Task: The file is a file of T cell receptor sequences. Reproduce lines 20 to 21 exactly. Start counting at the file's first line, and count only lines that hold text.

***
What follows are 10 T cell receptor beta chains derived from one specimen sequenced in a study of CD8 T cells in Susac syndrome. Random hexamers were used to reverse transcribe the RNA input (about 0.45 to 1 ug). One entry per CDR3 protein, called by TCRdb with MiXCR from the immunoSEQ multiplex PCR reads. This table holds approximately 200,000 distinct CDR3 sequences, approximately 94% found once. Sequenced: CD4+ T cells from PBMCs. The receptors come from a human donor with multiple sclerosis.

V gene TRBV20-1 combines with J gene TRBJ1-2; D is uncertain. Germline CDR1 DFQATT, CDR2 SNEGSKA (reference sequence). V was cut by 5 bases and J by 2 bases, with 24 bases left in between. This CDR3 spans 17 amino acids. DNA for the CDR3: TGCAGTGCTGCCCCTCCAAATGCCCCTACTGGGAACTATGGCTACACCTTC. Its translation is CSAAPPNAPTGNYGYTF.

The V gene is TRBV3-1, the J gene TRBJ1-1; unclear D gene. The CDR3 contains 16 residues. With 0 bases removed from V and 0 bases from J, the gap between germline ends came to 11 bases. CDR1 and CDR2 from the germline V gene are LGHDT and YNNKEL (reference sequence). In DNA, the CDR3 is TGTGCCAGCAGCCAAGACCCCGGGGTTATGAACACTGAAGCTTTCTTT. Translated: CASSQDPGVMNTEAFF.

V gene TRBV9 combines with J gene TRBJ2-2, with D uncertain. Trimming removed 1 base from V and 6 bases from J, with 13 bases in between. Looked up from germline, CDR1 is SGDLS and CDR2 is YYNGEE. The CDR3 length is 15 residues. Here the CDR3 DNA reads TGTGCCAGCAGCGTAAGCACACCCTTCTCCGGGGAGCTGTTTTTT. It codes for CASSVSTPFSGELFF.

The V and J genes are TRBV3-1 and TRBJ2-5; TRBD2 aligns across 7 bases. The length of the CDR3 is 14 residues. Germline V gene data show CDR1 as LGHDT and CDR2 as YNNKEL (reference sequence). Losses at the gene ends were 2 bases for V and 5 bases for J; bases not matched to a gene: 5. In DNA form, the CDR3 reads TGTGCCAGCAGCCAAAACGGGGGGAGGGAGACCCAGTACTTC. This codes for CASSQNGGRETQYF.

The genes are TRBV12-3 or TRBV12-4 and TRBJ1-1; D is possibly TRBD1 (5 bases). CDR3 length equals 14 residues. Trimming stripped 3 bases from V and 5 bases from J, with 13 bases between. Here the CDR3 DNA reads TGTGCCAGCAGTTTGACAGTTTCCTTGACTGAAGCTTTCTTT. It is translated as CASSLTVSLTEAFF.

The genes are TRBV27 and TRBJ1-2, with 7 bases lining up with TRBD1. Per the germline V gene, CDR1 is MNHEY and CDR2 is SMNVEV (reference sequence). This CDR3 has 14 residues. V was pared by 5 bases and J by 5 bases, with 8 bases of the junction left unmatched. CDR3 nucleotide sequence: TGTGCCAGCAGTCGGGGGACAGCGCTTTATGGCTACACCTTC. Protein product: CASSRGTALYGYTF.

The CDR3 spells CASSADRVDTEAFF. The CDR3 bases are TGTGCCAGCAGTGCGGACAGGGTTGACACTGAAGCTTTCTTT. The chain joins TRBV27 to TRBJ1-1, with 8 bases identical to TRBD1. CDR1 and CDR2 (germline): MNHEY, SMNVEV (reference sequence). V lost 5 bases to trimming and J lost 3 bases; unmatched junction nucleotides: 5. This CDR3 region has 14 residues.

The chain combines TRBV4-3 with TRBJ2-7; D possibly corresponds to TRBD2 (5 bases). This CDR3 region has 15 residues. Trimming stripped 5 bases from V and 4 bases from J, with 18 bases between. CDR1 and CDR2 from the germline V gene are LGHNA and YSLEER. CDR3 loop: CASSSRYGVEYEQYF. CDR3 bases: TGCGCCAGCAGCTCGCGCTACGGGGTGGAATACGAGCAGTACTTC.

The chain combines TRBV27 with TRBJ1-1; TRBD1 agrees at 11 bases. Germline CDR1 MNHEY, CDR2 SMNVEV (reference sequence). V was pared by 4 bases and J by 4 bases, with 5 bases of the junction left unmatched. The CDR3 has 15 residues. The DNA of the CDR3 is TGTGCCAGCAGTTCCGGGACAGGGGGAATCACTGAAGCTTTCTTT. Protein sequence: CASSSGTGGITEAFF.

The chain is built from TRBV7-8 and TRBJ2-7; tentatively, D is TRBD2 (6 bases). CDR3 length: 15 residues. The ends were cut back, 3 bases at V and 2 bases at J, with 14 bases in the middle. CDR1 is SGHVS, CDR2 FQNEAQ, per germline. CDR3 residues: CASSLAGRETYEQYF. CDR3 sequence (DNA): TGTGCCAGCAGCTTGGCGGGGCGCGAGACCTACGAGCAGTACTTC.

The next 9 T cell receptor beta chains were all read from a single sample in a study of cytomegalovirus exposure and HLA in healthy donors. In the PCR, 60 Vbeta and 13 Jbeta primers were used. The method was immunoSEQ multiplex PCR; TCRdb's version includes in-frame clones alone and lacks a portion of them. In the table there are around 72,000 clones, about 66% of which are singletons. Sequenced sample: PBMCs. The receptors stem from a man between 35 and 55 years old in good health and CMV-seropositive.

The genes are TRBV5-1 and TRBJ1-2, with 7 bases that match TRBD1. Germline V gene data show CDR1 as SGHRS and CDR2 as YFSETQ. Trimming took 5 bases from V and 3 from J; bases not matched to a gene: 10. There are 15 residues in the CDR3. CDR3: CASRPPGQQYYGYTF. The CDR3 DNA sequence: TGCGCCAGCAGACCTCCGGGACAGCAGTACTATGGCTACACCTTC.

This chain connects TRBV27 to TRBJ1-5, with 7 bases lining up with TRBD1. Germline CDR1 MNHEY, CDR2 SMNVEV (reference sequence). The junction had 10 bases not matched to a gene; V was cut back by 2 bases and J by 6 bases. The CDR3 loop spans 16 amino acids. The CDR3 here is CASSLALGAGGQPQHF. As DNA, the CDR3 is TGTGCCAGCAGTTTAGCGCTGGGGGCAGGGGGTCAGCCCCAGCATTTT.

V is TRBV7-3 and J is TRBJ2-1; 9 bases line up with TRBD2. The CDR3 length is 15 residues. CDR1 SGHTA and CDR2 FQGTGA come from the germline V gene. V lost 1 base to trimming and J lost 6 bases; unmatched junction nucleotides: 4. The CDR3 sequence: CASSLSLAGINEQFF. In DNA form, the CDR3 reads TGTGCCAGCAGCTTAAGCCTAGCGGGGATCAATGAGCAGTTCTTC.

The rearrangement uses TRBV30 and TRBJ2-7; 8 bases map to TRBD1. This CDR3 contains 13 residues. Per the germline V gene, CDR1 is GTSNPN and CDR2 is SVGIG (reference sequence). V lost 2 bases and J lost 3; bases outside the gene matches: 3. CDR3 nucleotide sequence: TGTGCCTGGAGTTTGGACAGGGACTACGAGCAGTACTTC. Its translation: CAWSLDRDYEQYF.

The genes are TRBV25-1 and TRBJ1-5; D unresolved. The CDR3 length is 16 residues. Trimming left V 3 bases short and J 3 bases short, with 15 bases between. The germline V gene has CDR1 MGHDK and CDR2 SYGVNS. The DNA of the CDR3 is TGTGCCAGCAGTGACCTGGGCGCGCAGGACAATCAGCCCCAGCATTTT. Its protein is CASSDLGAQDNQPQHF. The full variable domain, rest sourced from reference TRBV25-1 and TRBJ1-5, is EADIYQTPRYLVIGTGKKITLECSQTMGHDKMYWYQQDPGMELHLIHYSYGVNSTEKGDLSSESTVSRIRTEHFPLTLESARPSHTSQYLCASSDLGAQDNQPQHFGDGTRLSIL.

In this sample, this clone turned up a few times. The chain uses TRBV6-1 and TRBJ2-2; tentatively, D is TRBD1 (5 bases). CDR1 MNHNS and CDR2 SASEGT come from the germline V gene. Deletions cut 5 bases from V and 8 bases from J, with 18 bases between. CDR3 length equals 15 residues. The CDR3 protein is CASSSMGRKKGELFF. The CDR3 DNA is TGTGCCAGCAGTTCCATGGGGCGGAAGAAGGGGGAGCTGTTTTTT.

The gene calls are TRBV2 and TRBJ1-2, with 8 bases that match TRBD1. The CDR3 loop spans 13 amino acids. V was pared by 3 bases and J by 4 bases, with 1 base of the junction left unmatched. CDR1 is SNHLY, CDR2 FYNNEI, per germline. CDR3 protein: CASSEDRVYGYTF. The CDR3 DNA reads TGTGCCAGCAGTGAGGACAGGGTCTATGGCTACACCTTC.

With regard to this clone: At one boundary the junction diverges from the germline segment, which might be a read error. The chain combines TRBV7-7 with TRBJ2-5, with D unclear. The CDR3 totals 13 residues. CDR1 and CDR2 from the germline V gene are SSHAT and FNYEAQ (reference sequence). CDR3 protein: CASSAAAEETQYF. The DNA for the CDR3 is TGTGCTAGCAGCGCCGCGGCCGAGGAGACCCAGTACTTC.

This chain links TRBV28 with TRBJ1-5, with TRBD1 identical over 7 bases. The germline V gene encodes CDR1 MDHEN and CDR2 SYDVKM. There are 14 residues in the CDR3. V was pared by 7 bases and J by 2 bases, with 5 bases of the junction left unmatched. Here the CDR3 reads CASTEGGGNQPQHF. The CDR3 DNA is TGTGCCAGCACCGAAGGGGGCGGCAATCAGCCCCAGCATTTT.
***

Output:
With regard to this clone: At one boundary the junction diverges from the germline segment, which might be a read error. The chain combines TRBV7-7 with TRBJ2-5, with D unclear. The CDR3 totals 13 residues. CDR1 and CDR2 from the germline V gene are SSHAT and FNYEAQ (reference sequence). CDR3 protein: CASSAAAEETQYF. The DNA for the CDR3 is TGTGCTAGCAGCGCCGCGGCCGAGGAGACCCAGTACTTC.

This chain links TRBV28 with TRBJ1-5, with TRBD1 identical over 7 bases. The germline V gene encodes CDR1 MDHEN and CDR2 SYDVKM. There are 14 residues in the CDR3. V was pared by 7 bases and J by 2 bases, with 5 bases of the junction left unmatched. Here the CDR3 reads CASTEGGGNQPQHF. The CDR3 DNA is TGTGCCAGCACCGAAGGGGGCGGCAATCAGCCCCAGCATTTT.